Is your school a wine or a beverage? The difference might be more than you think.
The question finds its genesis in remarks made by an acquaintance of mine who is co-owner of a popular wine shop in the greater Philadelphia area. A number of folks who try to get to know him find him somewhat abrasive at times, yet he acts that way because he's trying to underscore something important.
That point, according to him, is that many "branded" wines (think: Yellow Tail, Hardy's, Woodbridge, etc.) are beverages, and not wine. Beverages are meant to have the same taste, the same flavor profile, year after year. Viewed in that vein, vintage has no meaning: the companies are trying to produce a wine whose flavor profile never alters. On the one hand, consistency is something on which customers can rely, meaning that there are never any surprises. To maintain this consistency, however, the companies must result frequently to methods that add or subtract certain elements inherent in making wine -- for example, they might bathe the wines in oak chips or they might "extract" some water from the juice during an overly-wet year. On the other hand, this same consistency means that consumers never get to taste the differences in wines from vintage to vintage, meaning that they will fail to appreciate the inherent "naturality" of wine.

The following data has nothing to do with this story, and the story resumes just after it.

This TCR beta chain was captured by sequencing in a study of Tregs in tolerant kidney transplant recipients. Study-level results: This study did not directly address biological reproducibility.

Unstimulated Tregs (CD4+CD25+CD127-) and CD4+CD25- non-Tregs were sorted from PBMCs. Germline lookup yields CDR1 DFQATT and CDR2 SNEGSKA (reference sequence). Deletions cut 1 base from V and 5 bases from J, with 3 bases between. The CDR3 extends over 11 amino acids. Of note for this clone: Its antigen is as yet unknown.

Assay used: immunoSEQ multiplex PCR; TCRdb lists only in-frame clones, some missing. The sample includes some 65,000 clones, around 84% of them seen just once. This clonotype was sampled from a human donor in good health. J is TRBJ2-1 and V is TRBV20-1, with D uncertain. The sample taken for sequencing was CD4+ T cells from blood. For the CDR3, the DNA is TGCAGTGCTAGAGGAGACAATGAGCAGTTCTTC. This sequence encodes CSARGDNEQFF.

A wine, as opposed to a "beverage", is a drink that tastes different from vintage to vintage, as it reflects the effects of nature in any given year. Just as people are different at different times of the year and in different social situations, so too are wines. Good wine, my acquaintance would say, cannot be made by a massive corporation; only an honest grower can produce grapes of the best quality, and can tell you about variations in soil, exposure, gradient, ambient temperatures, and the like. That grower can craft the story about the wine, giving it personality and soul. As such, folks who drink wine (and not beverages...) appreciate the uniqueness of any given wine; they appreciate the soul, and they're looking for growers who can make such expressions of a grape into meaningful wine.
So, is your school a wine or a beverage?